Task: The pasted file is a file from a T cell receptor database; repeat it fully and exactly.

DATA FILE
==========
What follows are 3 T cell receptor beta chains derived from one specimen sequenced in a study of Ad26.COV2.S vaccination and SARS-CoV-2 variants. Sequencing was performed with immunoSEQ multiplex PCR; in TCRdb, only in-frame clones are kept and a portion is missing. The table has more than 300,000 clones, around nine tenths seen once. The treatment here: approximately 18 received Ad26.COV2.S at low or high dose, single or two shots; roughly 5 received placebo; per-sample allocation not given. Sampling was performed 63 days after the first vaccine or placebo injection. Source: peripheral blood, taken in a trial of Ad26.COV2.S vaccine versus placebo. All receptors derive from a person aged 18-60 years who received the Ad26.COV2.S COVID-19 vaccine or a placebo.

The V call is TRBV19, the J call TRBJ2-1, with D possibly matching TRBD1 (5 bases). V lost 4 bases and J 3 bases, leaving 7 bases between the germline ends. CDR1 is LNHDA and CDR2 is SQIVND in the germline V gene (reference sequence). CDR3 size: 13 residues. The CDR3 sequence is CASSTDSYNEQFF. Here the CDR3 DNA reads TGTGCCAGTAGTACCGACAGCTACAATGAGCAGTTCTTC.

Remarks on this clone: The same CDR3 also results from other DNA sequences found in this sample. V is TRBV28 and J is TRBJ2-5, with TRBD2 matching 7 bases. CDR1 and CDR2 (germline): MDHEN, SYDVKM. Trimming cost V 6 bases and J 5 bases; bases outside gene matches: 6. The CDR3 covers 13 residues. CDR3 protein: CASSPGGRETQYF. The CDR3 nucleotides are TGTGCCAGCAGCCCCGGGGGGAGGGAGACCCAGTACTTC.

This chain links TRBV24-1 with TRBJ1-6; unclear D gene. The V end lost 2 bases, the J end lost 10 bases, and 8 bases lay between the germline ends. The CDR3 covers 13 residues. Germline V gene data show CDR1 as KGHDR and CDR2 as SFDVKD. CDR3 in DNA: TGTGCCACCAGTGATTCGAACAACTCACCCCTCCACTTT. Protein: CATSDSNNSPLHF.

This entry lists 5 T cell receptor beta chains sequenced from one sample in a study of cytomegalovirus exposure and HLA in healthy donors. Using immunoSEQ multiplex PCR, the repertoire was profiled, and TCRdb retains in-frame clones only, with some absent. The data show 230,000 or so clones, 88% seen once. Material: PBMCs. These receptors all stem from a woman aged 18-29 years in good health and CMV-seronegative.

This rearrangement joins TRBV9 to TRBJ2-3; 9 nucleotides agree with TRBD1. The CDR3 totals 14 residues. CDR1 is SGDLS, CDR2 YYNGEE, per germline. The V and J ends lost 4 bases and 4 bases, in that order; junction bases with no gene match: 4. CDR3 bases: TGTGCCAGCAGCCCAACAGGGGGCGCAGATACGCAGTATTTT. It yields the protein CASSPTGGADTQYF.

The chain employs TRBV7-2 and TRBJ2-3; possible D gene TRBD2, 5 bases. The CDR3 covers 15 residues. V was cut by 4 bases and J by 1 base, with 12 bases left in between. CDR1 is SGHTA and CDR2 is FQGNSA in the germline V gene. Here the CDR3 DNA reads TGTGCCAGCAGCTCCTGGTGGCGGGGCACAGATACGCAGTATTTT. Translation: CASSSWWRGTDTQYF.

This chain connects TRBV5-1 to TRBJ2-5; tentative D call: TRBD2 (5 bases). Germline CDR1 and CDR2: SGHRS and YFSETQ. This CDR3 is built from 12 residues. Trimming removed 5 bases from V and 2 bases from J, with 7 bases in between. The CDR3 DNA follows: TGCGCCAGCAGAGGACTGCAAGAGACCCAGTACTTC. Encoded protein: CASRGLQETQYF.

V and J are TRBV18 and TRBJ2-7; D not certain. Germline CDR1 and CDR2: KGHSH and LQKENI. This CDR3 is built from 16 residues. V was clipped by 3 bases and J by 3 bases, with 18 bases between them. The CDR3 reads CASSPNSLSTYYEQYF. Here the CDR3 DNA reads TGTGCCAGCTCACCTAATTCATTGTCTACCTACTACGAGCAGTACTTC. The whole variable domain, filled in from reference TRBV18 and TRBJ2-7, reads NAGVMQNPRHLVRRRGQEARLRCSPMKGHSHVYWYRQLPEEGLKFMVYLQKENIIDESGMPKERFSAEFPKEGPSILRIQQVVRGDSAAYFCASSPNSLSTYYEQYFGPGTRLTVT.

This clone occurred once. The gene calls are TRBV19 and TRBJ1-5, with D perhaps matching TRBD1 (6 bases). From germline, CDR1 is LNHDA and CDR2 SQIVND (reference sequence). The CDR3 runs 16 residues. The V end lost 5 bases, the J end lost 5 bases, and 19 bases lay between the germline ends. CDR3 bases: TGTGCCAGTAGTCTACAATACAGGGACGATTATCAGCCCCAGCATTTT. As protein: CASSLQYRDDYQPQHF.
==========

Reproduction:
What follows are 3 T cell receptor beta chains derived from one specimen sequenced in a study of Ad26.COV2.S vaccination and SARS-CoV-2 variants. Sequencing was performed with immunoSEQ multiplex PCR; in TCRdb, only in-frame clones are kept and a portion is missing. The table has more than 300,000 clones, around nine tenths seen once. The treatment here: approximately 18 received Ad26.COV2.S at low or high dose, single or two shots; roughly 5 received placebo; per-sample allocation not given. Sampling was performed 63 days after the first vaccine or placebo injection. Source: peripheral blood, taken in a trial of Ad26.COV2.S vaccine versus placebo. All receptors derive from a person aged 18-60 years who received the Ad26.COV2.S COVID-19 vaccine or a placebo.

The V call is TRBV19, the J call TRBJ2-1, with D possibly matching TRBD1 (5 bases). V lost 4 bases and J 3 bases, leaving 7 bases between the germline ends. CDR1 is LNHDA and CDR2 is SQIVND in the germline V gene (reference sequence). CDR3 size: 13 residues. The CDR3 sequence is CASSTDSYNEQFF. Here the CDR3 DNA reads TGTGCCAGTAGTACCGACAGCTACAATGAGCAGTTCTTC.

Remarks on this clone: The same CDR3 also results from other DNA sequences found in this sample. V is TRBV28 and J is TRBJ2-5, with TRBD2 matching 7 bases. CDR1 and CDR2 (germline): MDHEN, SYDVKM. Trimming cost V 6 bases and J 5 bases; bases outside gene matches: 6. The CDR3 covers 13 residues. CDR3 protein: CASSPGGRETQYF. The CDR3 nucleotides are TGTGCCAGCAGCCCCGGGGGGAGGGAGACCCAGTACTTC.

This chain links TRBV24-1 with TRBJ1-6; unclear D gene. The V end lost 2 bases, the J end lost 10 bases, and 8 bases lay between the germline ends. The CDR3 covers 13 residues. Germline V gene data show CDR1 as KGHDR and CDR2 as SFDVKD. CDR3 in DNA: TGTGCCACCAGTGATTCGAACAACTCACCCCTCCACTTT. Protein: CATSDSNNSPLHF.

This entry lists 5 T cell receptor beta chains sequenced from one sample in a study of cytomegalovirus exposure and HLA in healthy donors. Using immunoSEQ multiplex PCR, the repertoire was profiled, and TCRdb retains in-frame clones only, with some absent. The data show 230,000 or so clones, 88% seen once. Material: PBMCs. These receptors all stem from a woman aged 18-29 years in good health and CMV-seronegative.

This rearrangement joins TRBV9 to TRBJ2-3; 9 nucleotides agree with TRBD1. The CDR3 totals 14 residues. CDR1 is SGDLS, CDR2 YYNGEE, per germline. The V and J ends lost 4 bases and 4 bases, in that order; junction bases with no gene match: 4. CDR3 bases: TGTGCCAGCAGCCCAACAGGGGGCGCAGATACGCAGTATTTT. It yields the protein CASSPTGGADTQYF.

The chain employs TRBV7-2 and TRBJ2-3; possible D gene TRBD2, 5 bases. The CDR3 covers 15 residues. V was cut by 4 bases and J by 1 base, with 12 bases left in between. CDR1 is SGHTA and CDR2 is FQGNSA in the germline V gene. Here the CDR3 DNA reads TGTGCCAGCAGCTCCTGGTGGCGGGGCACAGATACGCAGTATTTT. Translation: CASSSWWRGTDTQYF.

This chain connects TRBV5-1 to TRBJ2-5; tentative D call: TRBD2 (5 bases). Germline CDR1 and CDR2: SGHRS and YFSETQ. This CDR3 is built from 12 residues. Trimming removed 5 bases from V and 2 bases from J, with 7 bases in between. The CDR3 DNA follows: TGCGCCAGCAGAGGACTGCAAGAGACCCAGTACTTC. Encoded protein: CASRGLQETQYF.

V and J are TRBV18 and TRBJ2-7; D not certain. Germline CDR1 and CDR2: KGHSH and LQKENI. This CDR3 is built from 16 residues. V was clipped by 3 bases and J by 3 bases, with 18 bases between them. The CDR3 reads CASSPNSLSTYYEQYF. Here the CDR3 DNA reads TGTGCCAGCTCACCTAATTCATTGTCTACCTACTACGAGCAGTACTTC. The whole variable domain, filled in from reference TRBV18 and TRBJ2-7, reads NAGVMQNPRHLVRRRGQEARLRCSPMKGHSHVYWYRQLPEEGLKFMVYLQKENIIDESGMPKERFSAEFPKEGPSILRIQQVVRGDSAAYFCASSPNSLSTYYEQYFGPGTRLTVT.

This clone occurred once. The gene calls are TRBV19 and TRBJ1-5, with D perhaps matching TRBD1 (6 bases). From germline, CDR1 is LNHDA and CDR2 SQIVND (reference sequence). The CDR3 runs 16 residues. The V end lost 5 bases, the J end lost 5 bases, and 19 bases lay between the germline ends. CDR3 bases: TGTGCCAGTAGTCTACAATACAGGGACGATTATCAGCCCCAGCATTTT. As protein: CASSLQYRDDYQPQHF.